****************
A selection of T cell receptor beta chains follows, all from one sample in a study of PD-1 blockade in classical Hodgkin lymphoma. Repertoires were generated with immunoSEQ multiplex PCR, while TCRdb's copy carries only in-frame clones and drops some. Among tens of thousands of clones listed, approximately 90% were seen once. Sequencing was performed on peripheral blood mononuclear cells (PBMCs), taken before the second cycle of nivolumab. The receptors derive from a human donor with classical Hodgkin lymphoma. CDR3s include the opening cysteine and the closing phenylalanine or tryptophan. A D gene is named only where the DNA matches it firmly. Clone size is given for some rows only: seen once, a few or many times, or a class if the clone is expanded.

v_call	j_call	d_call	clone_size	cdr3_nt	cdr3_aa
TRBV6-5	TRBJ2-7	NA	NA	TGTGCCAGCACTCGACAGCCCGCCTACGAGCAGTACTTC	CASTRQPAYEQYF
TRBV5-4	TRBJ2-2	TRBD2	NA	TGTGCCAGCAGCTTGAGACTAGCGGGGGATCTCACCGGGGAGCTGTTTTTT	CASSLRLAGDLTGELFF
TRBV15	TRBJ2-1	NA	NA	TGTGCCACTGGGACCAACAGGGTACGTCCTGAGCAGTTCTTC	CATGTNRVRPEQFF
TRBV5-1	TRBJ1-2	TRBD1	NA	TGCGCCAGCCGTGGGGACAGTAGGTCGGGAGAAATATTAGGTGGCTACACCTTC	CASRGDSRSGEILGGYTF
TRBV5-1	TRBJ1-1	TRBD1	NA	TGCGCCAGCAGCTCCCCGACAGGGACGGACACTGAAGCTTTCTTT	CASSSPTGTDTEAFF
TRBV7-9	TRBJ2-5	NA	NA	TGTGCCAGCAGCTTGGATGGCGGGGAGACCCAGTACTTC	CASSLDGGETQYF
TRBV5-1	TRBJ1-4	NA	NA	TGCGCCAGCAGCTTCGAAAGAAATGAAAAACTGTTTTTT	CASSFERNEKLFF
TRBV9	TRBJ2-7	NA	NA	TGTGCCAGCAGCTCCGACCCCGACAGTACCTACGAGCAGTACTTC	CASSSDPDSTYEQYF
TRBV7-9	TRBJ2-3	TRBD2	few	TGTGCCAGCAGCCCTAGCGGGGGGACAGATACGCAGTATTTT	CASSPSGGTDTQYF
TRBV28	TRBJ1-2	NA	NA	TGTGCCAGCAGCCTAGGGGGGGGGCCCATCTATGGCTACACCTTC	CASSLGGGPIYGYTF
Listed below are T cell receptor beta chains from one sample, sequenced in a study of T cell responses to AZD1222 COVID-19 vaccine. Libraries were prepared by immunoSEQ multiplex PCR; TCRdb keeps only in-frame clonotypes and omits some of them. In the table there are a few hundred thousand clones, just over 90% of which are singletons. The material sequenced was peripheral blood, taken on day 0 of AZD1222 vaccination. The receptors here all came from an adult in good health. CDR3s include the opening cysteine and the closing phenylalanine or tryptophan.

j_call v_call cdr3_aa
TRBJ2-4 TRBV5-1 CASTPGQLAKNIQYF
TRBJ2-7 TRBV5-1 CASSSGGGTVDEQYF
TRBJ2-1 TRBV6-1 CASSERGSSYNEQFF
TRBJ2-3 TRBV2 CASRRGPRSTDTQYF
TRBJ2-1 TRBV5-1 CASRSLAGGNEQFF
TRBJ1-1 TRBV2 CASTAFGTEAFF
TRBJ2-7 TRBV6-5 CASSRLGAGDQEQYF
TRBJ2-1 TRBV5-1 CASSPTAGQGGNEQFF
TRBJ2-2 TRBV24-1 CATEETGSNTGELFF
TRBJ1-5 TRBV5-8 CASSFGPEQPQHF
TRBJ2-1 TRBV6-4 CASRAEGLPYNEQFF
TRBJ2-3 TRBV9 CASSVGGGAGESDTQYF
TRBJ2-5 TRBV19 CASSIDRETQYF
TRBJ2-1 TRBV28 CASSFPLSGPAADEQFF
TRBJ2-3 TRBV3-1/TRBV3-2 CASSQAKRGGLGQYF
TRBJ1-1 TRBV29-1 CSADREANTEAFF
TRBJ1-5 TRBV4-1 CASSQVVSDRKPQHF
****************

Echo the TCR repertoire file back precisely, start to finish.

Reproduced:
A selection of T cell receptor beta chains follows, all from one sample in a study of PD-1 blockade in classical Hodgkin lymphoma. Repertoires were generated with immunoSEQ multiplex PCR, while TCRdb's copy carries only in-frame clones and drops some. Among tens of thousands of clones listed, approximately 90% were seen once. Sequencing was performed on peripheral blood mononuclear cells (PBMCs), taken before the second cycle of nivolumab. The receptors derive from a human donor with classical Hodgkin lymphoma. CDR3s include the opening cysteine and the closing phenylalanine or tryptophan. A D gene is named only where the DNA matches it firmly. Clone size is given for some rows only: seen once, a few or many times, or a class if the clone is expanded.

v_call	j_call	d_call	clone_size	cdr3_nt	cdr3_aa
TRBV6-5	TRBJ2-7	NA	NA	TGTGCCAGCACTCGACAGCCCGCCTACGAGCAGTACTTC	CASTRQPAYEQYF
TRBV5-4	TRBJ2-2	TRBD2	NA	TGTGCCAGCAGCTTGAGACTAGCGGGGGATCTCACCGGGGAGCTGTTTTTT	CASSLRLAGDLTGELFF
TRBV15	TRBJ2-1	NA	NA	TGTGCCACTGGGACCAACAGGGTACGTCCTGAGCAGTTCTTC	CATGTNRVRPEQFF
TRBV5-1	TRBJ1-2	TRBD1	NA	TGCGCCAGCCGTGGGGACAGTAGGTCGGGAGAAATATTAGGTGGCTACACCTTC	CASRGDSRSGEILGGYTF
TRBV5-1	TRBJ1-1	TRBD1	NA	TGCGCCAGCAGCTCCCCGACAGGGACGGACACTGAAGCTTTCTTT	CASSSPTGTDTEAFF
TRBV7-9	TRBJ2-5	NA	NA	TGTGCCAGCAGCTTGGATGGCGGGGAGACCCAGTACTTC	CASSLDGGETQYF
TRBV5-1	TRBJ1-4	NA	NA	TGCGCCAGCAGCTTCGAAAGAAATGAAAAACTGTTTTTT	CASSFERNEKLFF
TRBV9	TRBJ2-7	NA	NA	TGTGCCAGCAGCTCCGACCCCGACAGTACCTACGAGCAGTACTTC	CASSSDPDSTYEQYF
TRBV7-9	TRBJ2-3	TRBD2	few	TGTGCCAGCAGCCCTAGCGGGGGGACAGATACGCAGTATTTT	CASSPSGGTDTQYF
TRBV28	TRBJ1-2	NA	NA	TGTGCCAGCAGCCTAGGGGGGGGGCCCATCTATGGCTACACCTTC	CASSLGGGPIYGYTF
Listed below are T cell receptor beta chains from one sample, sequenced in a study of T cell responses to AZD1222 COVID-19 vaccine. Libraries were prepared by immunoSEQ multiplex PCR; TCRdb keeps only in-frame clonotypes and omits some of them. In the table there are a few hundred thousand clones, just over 90% of which are singletons. The material sequenced was peripheral blood, taken on day 0 of AZD1222 vaccination. The receptors here all came from an adult in good health. CDR3s include the opening cysteine and the closing phenylalanine or tryptophan.

j_call v_call cdr3_aa
TRBJ2-4 TRBV5-1 CASTPGQLAKNIQYF
TRBJ2-7 TRBV5-1 CASSSGGGTVDEQYF
TRBJ2-1 TRBV6-1 CASSERGSSYNEQFF
TRBJ2-3 TRBV2 CASRRGPRSTDTQYF
TRBJ2-1 TRBV5-1 CASRSLAGGNEQFF
TRBJ1-1 TRBV2 CASTAFGTEAFF
TRBJ2-7 TRBV6-5 CASSRLGAGDQEQYF
TRBJ2-1 TRBV5-1 CASSPTAGQGGNEQFF
TRBJ2-2 TRBV24-1 CATEETGSNTGELFF
TRBJ1-5 TRBV5-8 CASSFGPEQPQHF
TRBJ2-1 TRBV6-4 CASRAEGLPYNEQFF
TRBJ2-3 TRBV9 CASSVGGGAGESDTQYF
TRBJ2-5 TRBV19 CASSIDRETQYF
TRBJ2-1 TRBV28 CASSFPLSGPAADEQFF
TRBJ2-3 TRBV3-1/TRBV3-2 CASSQAKRGGLGQYF
TRBJ1-1 TRBV29-1 CSADREANTEAFF
TRBJ1-5 TRBV4-1 CASSQVVSDRKPQHF